Table of Contents
With California’s minimum wage on an upward trajectory, it’s incredibly important that you understand the laws so you can protect yourself and get what you’re entitled to. While this increase signifies progress towards fairer pay scales, navigating these reforms can sometimes be confusing. Fortunately, we’re here to help you. If you believe your employer isn’t paying you the minimum wage, we can help you take steps to get the compensation that is rightfully yours. Contact the Gomez Law Firm to schedule a free consultation.
California’s Latest Minimum Wage Hike
In the ever-changing labor landscape, one of California’s bold strides toward promoting a fair wage system comes in the form of its new minimum wage hike. As of January 1, 2023, your employer is required to pay you at a rate no less than $15.50 per hour.
It’s helpful to know that this rate isn’t universal across all counties in California, as some of them have implemented an even higher minimum wage.
Take Emeryville, for instance, where you stand to earn $18.67 per hour.
Additionally, some counties made additions to these increases that became effective halfway through the year — on July 1, 2023, specifically.
What To Do if Your Employer Isn’t Paying You Minimum Wage
If you suspect that your employer isn’t paying you the minimum wage required by law, you can submit a wage claim to the Labor Commissioner’s Office, and they will take up the investigation. Their job is to figure out how much, if any, wages may still be due to you.
Before submitting a claim, it’s helpful to understand what steps you should take to ensure you have the best chance of success. If you suspect that your employer isn’t paying you the minimum wage, consider taking these steps:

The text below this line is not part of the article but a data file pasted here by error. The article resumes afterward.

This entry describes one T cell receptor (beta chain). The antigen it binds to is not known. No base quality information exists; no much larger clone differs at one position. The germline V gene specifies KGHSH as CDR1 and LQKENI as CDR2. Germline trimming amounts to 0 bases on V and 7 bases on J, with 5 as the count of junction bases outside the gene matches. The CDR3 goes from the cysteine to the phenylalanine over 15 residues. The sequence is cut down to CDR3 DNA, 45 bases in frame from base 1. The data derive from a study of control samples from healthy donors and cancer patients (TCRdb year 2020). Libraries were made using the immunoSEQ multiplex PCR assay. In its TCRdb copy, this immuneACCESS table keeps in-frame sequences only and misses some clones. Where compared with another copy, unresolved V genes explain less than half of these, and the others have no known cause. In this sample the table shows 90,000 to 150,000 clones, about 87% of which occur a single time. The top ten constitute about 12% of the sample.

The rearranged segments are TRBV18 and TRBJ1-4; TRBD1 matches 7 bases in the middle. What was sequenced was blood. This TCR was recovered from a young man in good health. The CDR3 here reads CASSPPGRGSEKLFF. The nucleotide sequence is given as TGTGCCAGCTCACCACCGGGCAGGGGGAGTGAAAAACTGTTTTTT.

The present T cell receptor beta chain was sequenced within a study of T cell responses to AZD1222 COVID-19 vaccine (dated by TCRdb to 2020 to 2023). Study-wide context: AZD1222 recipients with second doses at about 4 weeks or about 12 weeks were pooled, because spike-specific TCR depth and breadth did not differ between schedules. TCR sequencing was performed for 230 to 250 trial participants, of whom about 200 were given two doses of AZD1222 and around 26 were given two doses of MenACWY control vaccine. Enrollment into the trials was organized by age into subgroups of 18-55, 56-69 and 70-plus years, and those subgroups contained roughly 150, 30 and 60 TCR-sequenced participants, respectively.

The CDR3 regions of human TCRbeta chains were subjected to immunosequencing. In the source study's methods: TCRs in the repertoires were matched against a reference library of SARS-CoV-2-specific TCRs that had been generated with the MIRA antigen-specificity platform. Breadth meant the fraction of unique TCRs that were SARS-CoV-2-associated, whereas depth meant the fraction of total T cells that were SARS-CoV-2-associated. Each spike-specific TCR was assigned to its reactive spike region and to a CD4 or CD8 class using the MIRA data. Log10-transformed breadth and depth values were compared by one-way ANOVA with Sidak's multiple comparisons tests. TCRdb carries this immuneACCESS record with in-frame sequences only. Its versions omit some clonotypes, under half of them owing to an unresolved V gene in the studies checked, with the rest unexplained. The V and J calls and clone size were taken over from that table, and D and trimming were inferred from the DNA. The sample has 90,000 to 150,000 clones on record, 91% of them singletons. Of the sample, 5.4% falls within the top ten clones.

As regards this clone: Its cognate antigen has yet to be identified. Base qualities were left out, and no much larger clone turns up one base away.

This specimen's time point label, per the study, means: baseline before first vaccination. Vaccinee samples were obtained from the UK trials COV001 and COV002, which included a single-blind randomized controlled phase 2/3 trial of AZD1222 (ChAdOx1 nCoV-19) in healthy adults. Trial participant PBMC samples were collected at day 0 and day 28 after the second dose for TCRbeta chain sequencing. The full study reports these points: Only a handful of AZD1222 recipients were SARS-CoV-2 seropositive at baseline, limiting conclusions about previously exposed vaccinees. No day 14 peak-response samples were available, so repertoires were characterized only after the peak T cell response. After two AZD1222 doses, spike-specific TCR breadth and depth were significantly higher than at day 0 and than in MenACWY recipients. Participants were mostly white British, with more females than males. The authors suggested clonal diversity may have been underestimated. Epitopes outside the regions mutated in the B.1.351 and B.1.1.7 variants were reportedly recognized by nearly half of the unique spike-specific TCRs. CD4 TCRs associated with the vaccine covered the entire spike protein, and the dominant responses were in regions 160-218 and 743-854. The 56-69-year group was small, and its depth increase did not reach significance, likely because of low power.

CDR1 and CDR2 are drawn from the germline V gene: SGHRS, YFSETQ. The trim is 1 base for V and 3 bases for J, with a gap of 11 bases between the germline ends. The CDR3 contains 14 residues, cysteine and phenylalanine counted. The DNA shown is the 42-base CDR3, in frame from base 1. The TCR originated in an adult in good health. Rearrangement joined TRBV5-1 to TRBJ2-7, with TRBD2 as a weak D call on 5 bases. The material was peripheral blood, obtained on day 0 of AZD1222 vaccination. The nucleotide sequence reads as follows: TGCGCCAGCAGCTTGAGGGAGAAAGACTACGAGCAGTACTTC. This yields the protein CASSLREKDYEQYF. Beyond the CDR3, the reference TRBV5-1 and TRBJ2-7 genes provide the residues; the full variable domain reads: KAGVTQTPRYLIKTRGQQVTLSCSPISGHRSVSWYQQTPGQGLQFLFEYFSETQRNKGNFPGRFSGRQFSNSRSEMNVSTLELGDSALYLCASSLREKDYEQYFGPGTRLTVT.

· Verify. Determine whether or not they are indeed underpaying you. This involves cross-checking the minimum wage of both state and local laws against the actual figures reflected on your paychecks.
· Speak with your employer. If there is a discrepancy, try talking to your employer, pointing out the issue. It’s helpful to have at least some of this conversation in writing so you have evidence of their stance and behaviors. If your conversation takes place in person, always follow up with an email confirming what was discussed.
· Keep accurate records. Keeping accurate records of what is rightfully owed to you is crucial. You should collect your detailed work schedule with exactly how many hours you worked and the payments you received.
· Speak with a lawyer. Finally, make sure you speak with a lawyer. Consulting with a lawyer might seem intimidating or even unnecessary at first, especially if it appears that your pay issue could be resolved internally. However, labor laws can be incredibly complex and sometimes you need legal expertise to fully understand the breadth of your rights and assistance in enforcing them.
Deadline for Labor Claims in California
An important aspect of these laws includes a deadline for filing claims. If you aren’t being paid at least the minimum wage, such violations and claims need to be filed within three years from when they occurred.
What Happens When a Wage Claim Is Filed
Upon filing a wage claim, the first step usually involves scheduling a settlement conference. This is an opportunity for you and your employer to discuss the issue before it escalates further.